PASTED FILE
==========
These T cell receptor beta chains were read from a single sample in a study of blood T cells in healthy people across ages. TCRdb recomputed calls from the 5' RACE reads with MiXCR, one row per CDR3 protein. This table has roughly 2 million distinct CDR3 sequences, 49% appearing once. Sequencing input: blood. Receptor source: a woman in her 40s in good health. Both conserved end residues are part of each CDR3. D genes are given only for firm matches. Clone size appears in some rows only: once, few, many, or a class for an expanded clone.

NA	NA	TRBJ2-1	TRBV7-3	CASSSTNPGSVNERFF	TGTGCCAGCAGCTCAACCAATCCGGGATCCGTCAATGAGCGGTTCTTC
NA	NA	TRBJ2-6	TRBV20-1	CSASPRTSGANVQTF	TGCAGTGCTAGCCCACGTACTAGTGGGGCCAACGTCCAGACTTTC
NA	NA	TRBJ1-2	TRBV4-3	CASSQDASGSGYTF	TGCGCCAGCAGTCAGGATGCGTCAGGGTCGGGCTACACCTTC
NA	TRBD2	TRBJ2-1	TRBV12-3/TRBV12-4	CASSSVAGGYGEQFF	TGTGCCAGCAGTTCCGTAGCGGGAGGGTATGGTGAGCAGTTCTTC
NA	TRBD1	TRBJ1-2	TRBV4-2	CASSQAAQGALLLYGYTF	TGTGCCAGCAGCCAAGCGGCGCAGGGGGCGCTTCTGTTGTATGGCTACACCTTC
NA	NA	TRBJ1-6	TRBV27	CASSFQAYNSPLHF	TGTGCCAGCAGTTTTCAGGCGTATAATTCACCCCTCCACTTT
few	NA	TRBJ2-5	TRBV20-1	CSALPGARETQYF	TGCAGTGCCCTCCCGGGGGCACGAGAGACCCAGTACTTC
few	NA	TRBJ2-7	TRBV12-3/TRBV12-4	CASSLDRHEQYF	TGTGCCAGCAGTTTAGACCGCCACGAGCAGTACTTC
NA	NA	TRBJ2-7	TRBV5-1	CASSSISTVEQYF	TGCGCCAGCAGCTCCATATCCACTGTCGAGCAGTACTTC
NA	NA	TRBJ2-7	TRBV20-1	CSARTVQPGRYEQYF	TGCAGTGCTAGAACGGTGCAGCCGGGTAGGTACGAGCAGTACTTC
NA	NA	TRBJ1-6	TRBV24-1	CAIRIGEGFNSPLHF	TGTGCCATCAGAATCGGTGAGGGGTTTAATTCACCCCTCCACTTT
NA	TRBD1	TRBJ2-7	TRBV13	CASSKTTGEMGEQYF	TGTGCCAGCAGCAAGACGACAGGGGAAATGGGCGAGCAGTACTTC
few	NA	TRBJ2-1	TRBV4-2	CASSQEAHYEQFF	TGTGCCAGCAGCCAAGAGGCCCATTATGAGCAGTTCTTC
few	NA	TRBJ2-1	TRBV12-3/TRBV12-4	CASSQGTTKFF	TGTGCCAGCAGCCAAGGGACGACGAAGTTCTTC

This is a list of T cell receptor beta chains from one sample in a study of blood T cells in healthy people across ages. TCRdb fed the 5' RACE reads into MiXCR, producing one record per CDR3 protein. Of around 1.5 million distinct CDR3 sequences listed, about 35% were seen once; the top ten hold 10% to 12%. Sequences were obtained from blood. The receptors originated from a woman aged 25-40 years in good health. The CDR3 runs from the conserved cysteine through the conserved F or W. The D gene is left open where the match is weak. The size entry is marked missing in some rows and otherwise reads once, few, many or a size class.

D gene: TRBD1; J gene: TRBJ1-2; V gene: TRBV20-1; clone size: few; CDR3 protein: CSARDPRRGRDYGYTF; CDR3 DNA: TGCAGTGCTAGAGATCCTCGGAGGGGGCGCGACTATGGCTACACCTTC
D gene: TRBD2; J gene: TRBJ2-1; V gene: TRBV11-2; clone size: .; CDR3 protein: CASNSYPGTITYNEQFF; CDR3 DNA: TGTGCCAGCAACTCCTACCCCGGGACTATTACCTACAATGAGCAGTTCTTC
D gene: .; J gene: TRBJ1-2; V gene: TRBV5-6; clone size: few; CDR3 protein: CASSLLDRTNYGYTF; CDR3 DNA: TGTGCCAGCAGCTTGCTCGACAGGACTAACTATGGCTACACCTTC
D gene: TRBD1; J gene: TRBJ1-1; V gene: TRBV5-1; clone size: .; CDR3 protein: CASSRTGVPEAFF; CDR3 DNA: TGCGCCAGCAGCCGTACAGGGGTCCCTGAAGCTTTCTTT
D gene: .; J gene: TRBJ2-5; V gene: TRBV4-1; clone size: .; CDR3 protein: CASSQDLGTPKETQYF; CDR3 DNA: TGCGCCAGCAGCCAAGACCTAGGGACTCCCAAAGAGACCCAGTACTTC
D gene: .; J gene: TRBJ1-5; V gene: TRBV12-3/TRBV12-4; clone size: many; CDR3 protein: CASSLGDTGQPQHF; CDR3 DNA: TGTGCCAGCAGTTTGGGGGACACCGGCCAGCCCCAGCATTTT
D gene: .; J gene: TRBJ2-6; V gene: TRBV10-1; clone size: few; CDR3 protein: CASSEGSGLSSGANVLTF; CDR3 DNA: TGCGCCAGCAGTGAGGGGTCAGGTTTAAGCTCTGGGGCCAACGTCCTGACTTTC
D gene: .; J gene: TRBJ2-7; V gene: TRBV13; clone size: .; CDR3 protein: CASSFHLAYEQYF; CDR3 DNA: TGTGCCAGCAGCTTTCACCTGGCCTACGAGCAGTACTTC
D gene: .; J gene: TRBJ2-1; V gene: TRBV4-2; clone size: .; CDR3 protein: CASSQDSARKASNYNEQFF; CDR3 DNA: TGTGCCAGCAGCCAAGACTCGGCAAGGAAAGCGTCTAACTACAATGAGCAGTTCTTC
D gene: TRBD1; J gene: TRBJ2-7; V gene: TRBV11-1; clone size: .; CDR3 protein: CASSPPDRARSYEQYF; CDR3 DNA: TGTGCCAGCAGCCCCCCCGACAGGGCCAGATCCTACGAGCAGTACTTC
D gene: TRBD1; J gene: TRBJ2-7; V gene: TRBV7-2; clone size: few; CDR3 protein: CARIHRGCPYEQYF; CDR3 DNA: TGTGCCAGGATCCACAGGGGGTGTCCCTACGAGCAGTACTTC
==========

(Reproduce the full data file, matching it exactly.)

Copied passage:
These T cell receptor beta chains were read from a single sample in a study of blood T cells in healthy people across ages. TCRdb recomputed calls from the 5' RACE reads with MiXCR, one row per CDR3 protein. This table has roughly 2 million distinct CDR3 sequences, 49% appearing once. Sequencing input: blood. Receptor source: a woman in her 40s in good health. Both conserved end residues are part of each CDR3. D genes are given only for firm matches. Clone size appears in some rows only: once, few, many, or a class for an expanded clone.

NA	NA	TRBJ2-1	TRBV7-3	CASSSTNPGSVNERFF	TGTGCCAGCAGCTCAACCAATCCGGGATCCGTCAATGAGCGGTTCTTC
NA	NA	TRBJ2-6	TRBV20-1	CSASPRTSGANVQTF	TGCAGTGCTAGCCCACGTACTAGTGGGGCCAACGTCCAGACTTTC
NA	NA	TRBJ1-2	TRBV4-3	CASSQDASGSGYTF	TGCGCCAGCAGTCAGGATGCGTCAGGGTCGGGCTACACCTTC
NA	TRBD2	TRBJ2-1	TRBV12-3/TRBV12-4	CASSSVAGGYGEQFF	TGTGCCAGCAGTTCCGTAGCGGGAGGGTATGGTGAGCAGTTCTTC
NA	TRBD1	TRBJ1-2	TRBV4-2	CASSQAAQGALLLYGYTF	TGTGCCAGCAGCCAAGCGGCGCAGGGGGCGCTTCTGTTGTATGGCTACACCTTC
NA	NA	TRBJ1-6	TRBV27	CASSFQAYNSPLHF	TGTGCCAGCAGTTTTCAGGCGTATAATTCACCCCTCCACTTT
few	NA	TRBJ2-5	TRBV20-1	CSALPGARETQYF	TGCAGTGCCCTCCCGGGGGCACGAGAGACCCAGTACTTC
few	NA	TRBJ2-7	TRBV12-3/TRBV12-4	CASSLDRHEQYF	TGTGCCAGCAGTTTAGACCGCCACGAGCAGTACTTC
NA	NA	TRBJ2-7	TRBV5-1	CASSSISTVEQYF	TGCGCCAGCAGCTCCATATCCACTGTCGAGCAGTACTTC
NA	NA	TRBJ2-7	TRBV20-1	CSARTVQPGRYEQYF	TGCAGTGCTAGAACGGTGCAGCCGGGTAGGTACGAGCAGTACTTC
NA	NA	TRBJ1-6	TRBV24-1	CAIRIGEGFNSPLHF	TGTGCCATCAGAATCGGTGAGGGGTTTAATTCACCCCTCCACTTT
NA	TRBD1	TRBJ2-7	TRBV13	CASSKTTGEMGEQYF	TGTGCCAGCAGCAAGACGACAGGGGAAATGGGCGAGCAGTACTTC
few	NA	TRBJ2-1	TRBV4-2	CASSQEAHYEQFF	TGTGCCAGCAGCCAAGAGGCCCATTATGAGCAGTTCTTC
few	NA	TRBJ2-1	TRBV12-3/TRBV12-4	CASSQGTTKFF	TGTGCCAGCAGCCAAGGGACGACGAAGTTCTTC

This is a list of T cell receptor beta chains from one sample in a study of blood T cells in healthy people across ages. TCRdb fed the 5' RACE reads into MiXCR, producing one record per CDR3 protein. Of around 1.5 million distinct CDR3 sequences listed, about 35% were seen once; the top ten hold 10% to 12%. Sequences were obtained from blood. The receptors originated from a woman aged 25-40 years in good health. The CDR3 runs from the conserved cysteine through the conserved F or W. The D gene is left open where the match is weak. The size entry is marked missing in some rows and otherwise reads once, few, many or a size class.

D gene: TRBD1; J gene: TRBJ1-2; V gene: TRBV20-1; clone size: few; CDR3 protein: CSARDPRRGRDYGYTF; CDR3 DNA: TGCAGTGCTAGAGATCCTCGGAGGGGGCGCGACTATGGCTACACCTTC
D gene: TRBD2; J gene: TRBJ2-1; V gene: TRBV11-2; clone size: .; CDR3 protein: CASNSYPGTITYNEQFF; CDR3 DNA: TGTGCCAGCAACTCCTACCCCGGGACTATTACCTACAATGAGCAGTTCTTC
D gene: .; J gene: TRBJ1-2; V gene: TRBV5-6; clone size: few; CDR3 protein: CASSLLDRTNYGYTF; CDR3 DNA: TGTGCCAGCAGCTTGCTCGACAGGACTAACTATGGCTACACCTTC
D gene: TRBD1; J gene: TRBJ1-1; V gene: TRBV5-1; clone size: .; CDR3 protein: CASSRTGVPEAFF; CDR3 DNA: TGCGCCAGCAGCCGTACAGGGGTCCCTGAAGCTTTCTTT
D gene: .; J gene: TRBJ2-5; V gene: TRBV4-1; clone size: .; CDR3 protein: CASSQDLGTPKETQYF; CDR3 DNA: TGCGCCAGCAGCCAAGACCTAGGGACTCCCAAAGAGACCCAGTACTTC
D gene: .; J gene: TRBJ1-5; V gene: TRBV12-3/TRBV12-4; clone size: many; CDR3 protein: CASSLGDTGQPQHF; CDR3 DNA: TGTGCCAGCAGTTTGGGGGACACCGGCCAGCCCCAGCATTTT
D gene: .; J gene: TRBJ2-6; V gene: TRBV10-1; clone size: few; CDR3 protein: CASSEGSGLSSGANVLTF; CDR3 DNA: TGCGCCAGCAGTGAGGGGTCAGGTTTAAGCTCTGGGGCCAACGTCCTGACTTTC
D gene: .; J gene: TRBJ2-7; V gene: TRBV13; clone size: .; CDR3 protein: CASSFHLAYEQYF; CDR3 DNA: TGTGCCAGCAGCTTTCACCTGGCCTACGAGCAGTACTTC
D gene: .; J gene: TRBJ2-1; V gene: TRBV4-2; clone size: .; CDR3 protein: CASSQDSARKASNYNEQFF; CDR3 DNA: TGTGCCAGCAGCCAAGACTCGGCAAGGAAAGCGTCTAACTACAATGAGCAGTTCTTC
D gene: TRBD1; J gene: TRBJ2-7; V gene: TRBV11-1; clone size: .; CDR3 protein: CASSPPDRARSYEQYF; CDR3 DNA: TGTGCCAGCAGCCCCCCCGACAGGGCCAGATCCTACGAGCAGTACTTC
D gene: TRBD1; J gene: TRBJ2-7; V gene: TRBV7-2; clone size: few; CDR3 protein: CARIHRGCPYEQYF; CDR3 DNA: TGTGCCAGGATCCACAGGGGGTGTCCCTACGAGCAGTACTTC